1.Upon reading the originating motion taken out by the applicant dated July 21, 2023 and filed on August 4, 2023 pursuant to articles 10, 20(3), 25(c), 40, 48, 50, 60(1)(b) and (d), 159(2)(a) and (d), 163(4)(b) and 259(1) of the Constitution, sections 15, 15B(1)(b) and (2) of the Supreme Court Act, 2011 and rules 13, 33 and 36 of the Supreme Court Rules 2020 for orders that;i.This court be pleased to extend the time and grant the applicant leave to file a notice of appeal against the judgment of the Court of Appeal at Nairobi (Warsame, Mwilu (as she then was) & Sichale JJA) in Civil Appeal No 172 of 2010 delivered on July 29, 2016.ii.This court be pleased to review the refusal to grant certification, by the Court of Appeal at Nairobi (Okwengu, Achode & Mativo, JJA) in Civil Appeal (Application) No 172 of 2010 delivered on July 7, 2023.iii.This court be pleased to certify the intended appeal to the Supreme Court against the judgment of the Court of Appeal at Nairobi (Warsame, Mwilu (as she then was) & Sichale JJA) in Civil Appeal No 172 of 2010 delivered on July 29, 2016 as a matter of general public importance.iv.This court be pleased to grant the applicant leave to appeal against the judgment of the Court of Appeal at Nairobi (Warsame, Mwilu (as she then was) & Sichale JJA) in Civil Appeal No 172 of 2010 delivered on July 29, 2016.v.The costs of this application be in the intended appeal; and
2.Upon perusing the grounds on the face of the application, the supporting affidavit of Patrick Karanja Ngugi, the applicant’s director, and the submissions filed on its behalf on August 4, 2023, in which the following five issues are considered to involve matters of general public importance:a.Whether the grant of Land Control Board (LCB) consent to transfer property validates the transfer of a property to innocent third parties from the premise historically reinforced by the court that the lack of LCB’s consent invalidates any transfer of title to property, where such consent is a legal requirement for the transfer.b.Whether section 46 of the Advocates Act is an absolute bar to transactions between advocates and their clients which overrides freedom of contract, privity of contract vis a vis other formalities laid down by the Law of Contract Act and the constitutional right to acquire or hold property under article 40 in light of the principles of land policy under article 60(1)(b) and (d).c.Whether a party having conscientiously entered a contract may rely on courts of law to defeat the obligations undertaken under such contract and the import of the principle of freedom to treat under the Law of Contract Act in land sale transactions.d.Whether the rights of a bona fide purchaser for value may be defeated by prior transactions in the subject property in the absence of fraud or misrepresentation on the part of the bona fide purchaser.e.Whether an interested party joined in the proceedings in the Court of Appeal, without being a party in the original cause and after judgment in the High Court and Court of Appeal, can apply for certification in the Supreme Court in light of rule 33(5)(a) of the Supreme Court Rules 2020; and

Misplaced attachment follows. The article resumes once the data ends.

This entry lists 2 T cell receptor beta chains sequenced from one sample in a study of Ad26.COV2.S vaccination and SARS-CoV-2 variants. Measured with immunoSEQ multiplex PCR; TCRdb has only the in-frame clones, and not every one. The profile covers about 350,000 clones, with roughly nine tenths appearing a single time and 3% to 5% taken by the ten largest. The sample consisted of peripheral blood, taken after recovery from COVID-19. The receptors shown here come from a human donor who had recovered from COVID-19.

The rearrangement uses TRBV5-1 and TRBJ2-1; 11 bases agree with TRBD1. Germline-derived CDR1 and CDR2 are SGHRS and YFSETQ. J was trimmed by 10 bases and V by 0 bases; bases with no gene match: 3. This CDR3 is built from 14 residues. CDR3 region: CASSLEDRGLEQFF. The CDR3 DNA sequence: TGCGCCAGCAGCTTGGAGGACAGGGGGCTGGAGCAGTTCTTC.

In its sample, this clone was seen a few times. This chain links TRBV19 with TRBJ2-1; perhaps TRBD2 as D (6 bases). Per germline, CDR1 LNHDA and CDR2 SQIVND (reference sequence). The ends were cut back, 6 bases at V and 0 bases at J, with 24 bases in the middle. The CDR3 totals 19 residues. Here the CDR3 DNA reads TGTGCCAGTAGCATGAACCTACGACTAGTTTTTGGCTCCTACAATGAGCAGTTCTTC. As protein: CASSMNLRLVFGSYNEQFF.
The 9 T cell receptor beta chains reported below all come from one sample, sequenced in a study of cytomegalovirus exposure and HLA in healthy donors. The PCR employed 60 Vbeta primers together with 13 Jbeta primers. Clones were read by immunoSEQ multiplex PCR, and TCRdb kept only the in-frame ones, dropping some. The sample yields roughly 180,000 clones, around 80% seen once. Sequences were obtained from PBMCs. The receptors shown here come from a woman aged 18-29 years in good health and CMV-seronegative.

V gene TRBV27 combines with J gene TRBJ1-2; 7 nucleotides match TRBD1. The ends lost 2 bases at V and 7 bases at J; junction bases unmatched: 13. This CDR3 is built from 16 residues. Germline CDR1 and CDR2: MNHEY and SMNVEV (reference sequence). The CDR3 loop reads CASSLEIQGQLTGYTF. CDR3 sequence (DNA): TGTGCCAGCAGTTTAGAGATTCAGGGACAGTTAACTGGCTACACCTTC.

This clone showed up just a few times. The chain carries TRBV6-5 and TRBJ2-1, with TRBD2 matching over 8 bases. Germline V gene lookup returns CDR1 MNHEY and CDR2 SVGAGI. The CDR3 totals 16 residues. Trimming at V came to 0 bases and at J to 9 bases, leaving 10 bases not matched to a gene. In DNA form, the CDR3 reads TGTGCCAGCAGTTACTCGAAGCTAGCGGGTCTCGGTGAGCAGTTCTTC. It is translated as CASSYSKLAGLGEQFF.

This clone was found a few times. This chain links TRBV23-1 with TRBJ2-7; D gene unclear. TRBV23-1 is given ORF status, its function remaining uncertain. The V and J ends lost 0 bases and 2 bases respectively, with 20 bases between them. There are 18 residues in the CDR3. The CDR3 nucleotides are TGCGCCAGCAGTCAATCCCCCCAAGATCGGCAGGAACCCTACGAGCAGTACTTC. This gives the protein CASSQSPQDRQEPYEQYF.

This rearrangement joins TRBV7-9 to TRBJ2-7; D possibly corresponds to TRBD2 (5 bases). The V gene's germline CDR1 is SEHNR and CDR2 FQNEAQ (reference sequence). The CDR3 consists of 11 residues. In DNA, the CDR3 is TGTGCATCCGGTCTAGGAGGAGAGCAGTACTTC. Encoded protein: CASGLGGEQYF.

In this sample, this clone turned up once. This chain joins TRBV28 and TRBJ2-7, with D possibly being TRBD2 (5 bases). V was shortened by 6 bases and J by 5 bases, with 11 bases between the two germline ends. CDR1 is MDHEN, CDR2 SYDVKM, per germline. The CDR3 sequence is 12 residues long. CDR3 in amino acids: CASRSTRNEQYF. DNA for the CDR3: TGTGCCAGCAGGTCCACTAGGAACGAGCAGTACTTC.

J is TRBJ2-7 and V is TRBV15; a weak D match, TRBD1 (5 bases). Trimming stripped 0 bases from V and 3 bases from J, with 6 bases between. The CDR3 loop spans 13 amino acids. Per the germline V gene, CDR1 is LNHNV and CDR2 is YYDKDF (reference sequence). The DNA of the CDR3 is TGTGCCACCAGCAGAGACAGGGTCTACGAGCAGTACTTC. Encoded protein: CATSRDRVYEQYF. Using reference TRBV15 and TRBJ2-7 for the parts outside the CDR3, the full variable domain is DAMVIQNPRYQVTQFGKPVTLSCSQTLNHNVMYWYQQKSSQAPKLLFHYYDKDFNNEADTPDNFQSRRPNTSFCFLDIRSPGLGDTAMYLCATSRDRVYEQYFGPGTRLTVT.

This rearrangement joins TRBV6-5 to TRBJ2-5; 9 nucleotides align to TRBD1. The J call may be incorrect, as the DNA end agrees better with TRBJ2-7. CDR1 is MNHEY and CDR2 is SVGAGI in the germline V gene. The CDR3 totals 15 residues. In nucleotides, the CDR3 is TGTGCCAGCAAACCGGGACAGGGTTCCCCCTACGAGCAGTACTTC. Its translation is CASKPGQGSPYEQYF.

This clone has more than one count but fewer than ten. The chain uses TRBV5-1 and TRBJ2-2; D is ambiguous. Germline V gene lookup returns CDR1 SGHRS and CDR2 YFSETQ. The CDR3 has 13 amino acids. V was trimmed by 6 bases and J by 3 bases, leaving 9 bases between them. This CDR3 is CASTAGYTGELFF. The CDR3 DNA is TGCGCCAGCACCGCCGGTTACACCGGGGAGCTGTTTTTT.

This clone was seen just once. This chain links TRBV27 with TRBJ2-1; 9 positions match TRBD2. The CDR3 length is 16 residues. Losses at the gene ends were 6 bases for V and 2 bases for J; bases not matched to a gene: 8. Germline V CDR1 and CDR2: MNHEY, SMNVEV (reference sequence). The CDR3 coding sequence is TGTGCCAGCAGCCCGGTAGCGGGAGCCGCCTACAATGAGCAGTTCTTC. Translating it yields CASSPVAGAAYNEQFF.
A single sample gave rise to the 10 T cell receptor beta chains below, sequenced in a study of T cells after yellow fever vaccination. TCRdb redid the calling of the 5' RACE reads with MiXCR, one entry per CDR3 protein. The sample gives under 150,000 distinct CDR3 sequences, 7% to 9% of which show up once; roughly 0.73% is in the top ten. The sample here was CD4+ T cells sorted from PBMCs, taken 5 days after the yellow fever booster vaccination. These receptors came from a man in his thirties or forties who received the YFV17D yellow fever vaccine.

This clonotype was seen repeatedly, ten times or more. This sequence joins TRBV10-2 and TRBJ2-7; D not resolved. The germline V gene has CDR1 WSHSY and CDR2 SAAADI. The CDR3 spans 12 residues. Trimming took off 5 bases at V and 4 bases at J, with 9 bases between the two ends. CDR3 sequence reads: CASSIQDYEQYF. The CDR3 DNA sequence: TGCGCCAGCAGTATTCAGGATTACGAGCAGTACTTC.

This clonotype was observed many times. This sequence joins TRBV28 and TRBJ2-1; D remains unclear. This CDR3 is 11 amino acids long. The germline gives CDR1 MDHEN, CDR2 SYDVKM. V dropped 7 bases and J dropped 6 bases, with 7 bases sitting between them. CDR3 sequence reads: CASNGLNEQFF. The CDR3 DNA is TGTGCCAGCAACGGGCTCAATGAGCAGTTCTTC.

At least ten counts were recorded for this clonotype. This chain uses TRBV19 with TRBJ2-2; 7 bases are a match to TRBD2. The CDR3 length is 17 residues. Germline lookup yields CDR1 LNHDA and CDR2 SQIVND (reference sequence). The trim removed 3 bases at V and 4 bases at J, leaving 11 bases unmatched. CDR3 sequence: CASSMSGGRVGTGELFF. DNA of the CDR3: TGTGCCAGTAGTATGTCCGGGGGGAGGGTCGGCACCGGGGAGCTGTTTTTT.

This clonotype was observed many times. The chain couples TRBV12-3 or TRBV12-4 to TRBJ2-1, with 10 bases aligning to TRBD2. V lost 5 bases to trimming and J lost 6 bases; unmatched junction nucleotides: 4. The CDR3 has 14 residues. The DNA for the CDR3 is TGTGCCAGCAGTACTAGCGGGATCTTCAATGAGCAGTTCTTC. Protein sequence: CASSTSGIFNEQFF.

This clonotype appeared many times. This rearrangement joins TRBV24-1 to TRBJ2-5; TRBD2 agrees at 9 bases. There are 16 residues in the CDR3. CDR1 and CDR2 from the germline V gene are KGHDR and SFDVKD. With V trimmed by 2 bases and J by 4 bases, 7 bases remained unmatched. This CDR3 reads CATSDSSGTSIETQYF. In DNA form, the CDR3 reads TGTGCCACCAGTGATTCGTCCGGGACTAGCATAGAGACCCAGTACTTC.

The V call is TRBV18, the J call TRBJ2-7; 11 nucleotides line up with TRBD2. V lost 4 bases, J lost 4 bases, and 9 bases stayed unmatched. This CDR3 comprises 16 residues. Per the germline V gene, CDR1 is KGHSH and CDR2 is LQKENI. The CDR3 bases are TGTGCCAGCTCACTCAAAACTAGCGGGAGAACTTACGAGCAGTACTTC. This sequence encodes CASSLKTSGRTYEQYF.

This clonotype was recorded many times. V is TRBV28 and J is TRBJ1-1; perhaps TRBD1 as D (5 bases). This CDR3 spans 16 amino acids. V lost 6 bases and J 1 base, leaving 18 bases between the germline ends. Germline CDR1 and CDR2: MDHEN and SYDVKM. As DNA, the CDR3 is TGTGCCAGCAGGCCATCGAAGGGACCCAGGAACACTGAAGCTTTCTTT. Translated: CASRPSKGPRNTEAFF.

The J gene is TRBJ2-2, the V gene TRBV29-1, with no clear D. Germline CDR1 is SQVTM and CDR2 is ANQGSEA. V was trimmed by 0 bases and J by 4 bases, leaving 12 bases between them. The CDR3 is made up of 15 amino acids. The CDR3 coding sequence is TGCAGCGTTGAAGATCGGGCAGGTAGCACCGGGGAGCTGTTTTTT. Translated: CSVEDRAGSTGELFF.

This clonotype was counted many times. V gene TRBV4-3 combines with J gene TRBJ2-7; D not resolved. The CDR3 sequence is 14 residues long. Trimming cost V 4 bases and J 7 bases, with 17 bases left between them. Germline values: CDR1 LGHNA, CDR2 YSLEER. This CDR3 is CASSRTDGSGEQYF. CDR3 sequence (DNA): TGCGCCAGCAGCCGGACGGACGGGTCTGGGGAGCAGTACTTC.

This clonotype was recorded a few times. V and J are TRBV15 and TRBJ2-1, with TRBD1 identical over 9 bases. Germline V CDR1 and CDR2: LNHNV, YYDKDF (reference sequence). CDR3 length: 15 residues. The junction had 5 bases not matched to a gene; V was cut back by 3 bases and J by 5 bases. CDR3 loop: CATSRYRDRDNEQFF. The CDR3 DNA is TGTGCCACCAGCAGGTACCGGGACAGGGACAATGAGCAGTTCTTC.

3.Bearing in mind the following facts which precipitated this dispute in which the primary parties were the 1st to 4th respondents on one hand and the 5th and 6th respondents on the other hand. The 5th respondent, Geoffrey Chege Kirundi is an advocate of many years standing and the 6th respondent, Lucy Wamaitha is his wife. The 5th respondent represented Walter Karanja Muigai in HCCC No 3398 of 1988 in which Mr and Mrs Mugo Kirika had sued the former for breach of a sale agreement over LR No 10090/23, the suit property, situated in Juja within Thika Municipality comprising approximately 47 acres which is also at the heart of this dispute.
4.Further, we note that the agreed purchase price was Kshs 35,000 per acre of all the 47 acres comprised in the suit property. Walter Karanja Muigai, the vendor who subsequently passed away and is represented in these proceedings by his legal representatives, the 1st to 4th respondents, received part payment, but the Kirikas failed to pay the balance even after the completion period was extended, prompting the deceased to rescind the sale. The Kirikas instituted HCCC No 3398 of 1988 against the deceased who was represented by the 5th respondent. The action was determined in favour of the deceased on October 28, 1993, with an order directing him to refund the sum of Kshs 405,000 being part payment received. The Kirikas’ appeal to the Court of Appeal, was on January 21, 2000 dismissed, bringing to an end the legal tussle between the deceased and the Kirikas. A few years after the determination of the dispute between the Kirikas and the deceased, the deceased died.